Influenza virus surface proteins, HA and NA, are degraded by photocatalytic reactions, thereby inactivating the virus [17]. The capsid protein of Lactobacillus phage PL1 is also damaged by ROS produced via photocatalytic reactions, and the phage DNA inside the viral particles is subsequently damaged [34]. Furthermore, the bacteriophage protein MS2 and norovirus protein GI.1 are oxidized via photocatalytic reactions [29]. The present study demonstrated that LED-TiO2 photocatalytic reaction caused degradation of S protein that is essential for binding to viral receptor ACE2, thereby inhibiting viral penetration into the cells as well as caused degradation of N protein that is essential for viral life cycle, thereby decreasing the number of viral replicates; the levels of both proteins were correlated with infectivity, indicating that viral protein degradation is the main mechanism of SARS-CoV-2 inactivation in this approach. Moreover, TEM showed that SARS-CoV-2 lost the S protein on their surface and became naked particles after the photocatalytic reaction, which generates ROS on the surface TiO2 [16]. Thus, the S protein on the surface of viral particles is more susceptible to photocatalytic reaction than the nucleocapsid protein located inside the viral particle; this may underlie the production of naked viral particles by LED-TiO2 photocatalytic reaction.
It has been reported that TiO2 peroxidizes lipid bilayer of cells [31]. Photocatalytic reaction ruptures the lipid bilayer in Pseudomonas aeruginosa and alters the morphology of Escherichia coli [32,33]. In cancer cells, TiO2 photocatalytic reaction oxidizes the cell membrane, increasing permeability to Ca2+ [36]. Moreover, cell membrane oxidation increases permeability to water [37,38]. These reports suggest that photocatalytic reactions damage viral membranes. Our results showed that SARS-CoV-2 virions were significantly enlarged by LED-TiO2 photocatalytic reaction, likely because the oxidation of their lipid bilayer membranes increases permeability to water and ions, similar to that observed in cell membrane damage [36,37,38]. It follows that the number of viral particles was significantly decreased. In addition, the morphology of the viral membrane of SARS-CoV-2 significantly changed as well, similar to that observed in Escherichia coli [32,33], by LED-TiO2 photocatalytic reaction. These results suggested that the SARS-CoV-2 membrane was damaged by LED-TiO2 photocatalytic reaction.
Photocatalytic reactions have been reported to reduce viral RNA levels of phage MS2 and human norovirus [29]. In this study, LED-TiO2 photocatalytic reaction inactivated SARS-CoV-2 via damage to its RNA in both liquid and aerosols. It has recently been reported that light, such as UVC light, damages SARS-CoV-2 RNA, thereby inactivating the virus [13]. In this study, LED light (405 nm) alone reduced SARS-CoV-2 RNA levels in both liquid and aerosols, subsequently impairing viral infectivity. However, the reduction of RNA levels by LED light alone was lesser than that by LED-TiO2 photocatalytic reaction in this study, suggesting that the reaction caused RNA damage.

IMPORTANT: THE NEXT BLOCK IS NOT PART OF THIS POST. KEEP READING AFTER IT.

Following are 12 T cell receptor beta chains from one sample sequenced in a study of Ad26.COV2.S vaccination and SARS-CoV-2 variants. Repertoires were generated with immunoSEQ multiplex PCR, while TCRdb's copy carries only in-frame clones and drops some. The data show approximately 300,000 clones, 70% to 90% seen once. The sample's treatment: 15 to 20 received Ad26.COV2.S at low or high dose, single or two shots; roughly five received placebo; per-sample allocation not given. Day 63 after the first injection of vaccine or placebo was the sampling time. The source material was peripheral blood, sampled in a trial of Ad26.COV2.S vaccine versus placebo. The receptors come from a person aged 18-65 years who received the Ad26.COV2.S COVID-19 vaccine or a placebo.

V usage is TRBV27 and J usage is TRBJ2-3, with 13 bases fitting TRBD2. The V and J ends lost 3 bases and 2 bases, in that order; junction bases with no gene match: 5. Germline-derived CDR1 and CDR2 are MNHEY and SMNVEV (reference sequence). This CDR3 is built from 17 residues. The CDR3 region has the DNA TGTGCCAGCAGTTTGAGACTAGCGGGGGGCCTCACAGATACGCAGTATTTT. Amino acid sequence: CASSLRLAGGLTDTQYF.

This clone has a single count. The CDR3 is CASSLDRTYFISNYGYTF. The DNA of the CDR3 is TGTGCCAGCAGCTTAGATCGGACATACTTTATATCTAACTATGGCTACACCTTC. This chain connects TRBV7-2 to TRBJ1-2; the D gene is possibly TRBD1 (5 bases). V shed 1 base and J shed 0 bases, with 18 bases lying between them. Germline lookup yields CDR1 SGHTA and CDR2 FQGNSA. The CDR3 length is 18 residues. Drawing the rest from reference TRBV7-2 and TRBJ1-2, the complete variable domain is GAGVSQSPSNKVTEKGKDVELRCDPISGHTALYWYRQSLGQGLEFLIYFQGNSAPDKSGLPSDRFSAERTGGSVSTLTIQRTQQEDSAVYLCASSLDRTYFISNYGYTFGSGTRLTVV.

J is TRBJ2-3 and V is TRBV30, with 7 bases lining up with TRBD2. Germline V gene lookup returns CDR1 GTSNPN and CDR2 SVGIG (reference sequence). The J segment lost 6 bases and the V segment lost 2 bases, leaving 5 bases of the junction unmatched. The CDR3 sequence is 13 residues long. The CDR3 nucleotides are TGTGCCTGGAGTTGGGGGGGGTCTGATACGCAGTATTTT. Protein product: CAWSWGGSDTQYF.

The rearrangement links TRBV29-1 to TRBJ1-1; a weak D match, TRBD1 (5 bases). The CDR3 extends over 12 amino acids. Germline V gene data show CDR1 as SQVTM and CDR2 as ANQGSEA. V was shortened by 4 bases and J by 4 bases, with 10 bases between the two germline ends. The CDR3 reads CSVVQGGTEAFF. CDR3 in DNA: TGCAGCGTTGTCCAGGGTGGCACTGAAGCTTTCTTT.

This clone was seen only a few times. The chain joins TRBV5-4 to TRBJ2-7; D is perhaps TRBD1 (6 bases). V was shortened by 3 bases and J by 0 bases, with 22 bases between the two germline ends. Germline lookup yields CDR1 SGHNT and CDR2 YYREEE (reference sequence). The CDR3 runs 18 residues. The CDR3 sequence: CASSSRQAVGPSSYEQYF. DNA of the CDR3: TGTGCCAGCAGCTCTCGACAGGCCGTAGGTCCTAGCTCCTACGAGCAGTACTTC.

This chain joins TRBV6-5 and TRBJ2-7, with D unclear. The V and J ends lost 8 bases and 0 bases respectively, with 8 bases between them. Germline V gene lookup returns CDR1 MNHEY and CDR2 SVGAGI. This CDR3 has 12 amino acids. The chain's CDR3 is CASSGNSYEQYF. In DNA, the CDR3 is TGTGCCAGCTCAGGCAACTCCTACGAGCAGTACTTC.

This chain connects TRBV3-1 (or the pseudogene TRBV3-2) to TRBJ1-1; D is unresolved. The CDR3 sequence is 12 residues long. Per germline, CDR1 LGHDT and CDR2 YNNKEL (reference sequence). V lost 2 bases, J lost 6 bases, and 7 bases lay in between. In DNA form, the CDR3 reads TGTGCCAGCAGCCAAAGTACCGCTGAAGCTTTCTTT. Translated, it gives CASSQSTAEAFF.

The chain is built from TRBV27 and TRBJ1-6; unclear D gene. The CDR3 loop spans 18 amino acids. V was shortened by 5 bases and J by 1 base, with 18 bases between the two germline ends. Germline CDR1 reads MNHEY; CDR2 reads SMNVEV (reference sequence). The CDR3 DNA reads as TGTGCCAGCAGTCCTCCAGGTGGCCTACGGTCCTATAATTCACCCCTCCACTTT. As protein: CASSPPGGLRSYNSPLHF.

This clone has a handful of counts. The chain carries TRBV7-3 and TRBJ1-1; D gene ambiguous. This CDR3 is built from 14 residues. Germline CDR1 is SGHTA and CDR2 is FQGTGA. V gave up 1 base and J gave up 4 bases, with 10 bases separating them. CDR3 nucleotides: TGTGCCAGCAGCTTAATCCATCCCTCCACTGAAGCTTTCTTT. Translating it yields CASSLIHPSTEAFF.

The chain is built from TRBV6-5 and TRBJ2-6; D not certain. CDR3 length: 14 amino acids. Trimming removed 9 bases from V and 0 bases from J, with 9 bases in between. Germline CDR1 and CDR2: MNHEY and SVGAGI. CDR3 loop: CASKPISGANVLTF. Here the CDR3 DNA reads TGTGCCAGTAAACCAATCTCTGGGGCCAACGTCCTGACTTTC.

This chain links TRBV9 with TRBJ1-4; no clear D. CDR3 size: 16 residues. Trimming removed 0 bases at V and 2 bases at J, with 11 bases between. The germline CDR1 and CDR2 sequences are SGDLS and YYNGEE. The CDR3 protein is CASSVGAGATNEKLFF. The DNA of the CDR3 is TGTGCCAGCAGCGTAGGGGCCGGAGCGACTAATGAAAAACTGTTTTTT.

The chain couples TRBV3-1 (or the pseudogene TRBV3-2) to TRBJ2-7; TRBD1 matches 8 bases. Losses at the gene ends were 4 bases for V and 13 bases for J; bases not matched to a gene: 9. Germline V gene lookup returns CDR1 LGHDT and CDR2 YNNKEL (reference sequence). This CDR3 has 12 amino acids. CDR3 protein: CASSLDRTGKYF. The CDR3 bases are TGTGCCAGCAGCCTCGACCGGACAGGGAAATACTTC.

A study reported that 1 mg/mL of bovine serum albumin (BSA) inhibits the photocatalytic inactivation of influenza virus in liquid and reduces the efficacy by one hundredth, whereas 0.1 mg/mL of BSA did not affect the efficacy of inactivation of influenza virus in liquid [17]. In our study, SARS-CoV-2 was prepared with approximately 1 mg/mL FBS (2%). To avoid the influence of FBS, SARS-CoV-2 was diluted in PBS containing 0.05 mg/mL of FBS, and this was used for evaluating SARS-CoV-2 inactivation in liquid. Notably, although SARS-CoV-2 containing 1 mg/mL of FBS was used in the aerosol experiment, all virions in aerosols ceased after LED-TiO2 photocatalytic reaction for 20 min. Therefore, it is considered that the effect of FBS on the inactivation of SARS-CoV-2 in aerosol was limited.
Recent studies have reported that the D614G mutation in S protein of SARS-CoV-2 increases infectivity [39,40], and suggested that this mutation of S protein, which binds to ACE2 and initiates viral entry into host cells, is closely related with SARS-CoV-2 infectivity. Our results further showed that the photocatalytic reaction by TiO2 degraded S protein, which is important for infection, suggesting that photocatalytic reaction can inactivate SARS-CoV-2 regardless of mutation in the S protein.
The present study showed the potential of LED-TiO2 photocatalytic reaction to inactivate SARS-CoV-2. Unlike other light-based inactivation methods, such as UVC that inactivates viruses but is harmful to the human body, TiO2-photocatalytic reaction efficiently inactivates SARS-CoV-2 without toxicity to humans. Therefore, TiO2-photocatalytic reaction is appropriate for application in indoor environments to reduce the risk of SARS-CoV-2 transmission via aerosols. Notably, TiO2-induced photocatalytic reaction destroyed viral structure, proteins, and genome, suggesting universal inhibition of different types of infectious disease-causing agents by the multi-antiviral effects of TiO2-mediated photocatalytic reaction. Taken together, the present study suggests that TiO2-mediated photocatalytic reaction can be utilized to control SARS-CoV-2 transmission and mitigate the ongoing COVID-19 pandemic; moreover, it can potentially be applied against other newly emerging infectious agents.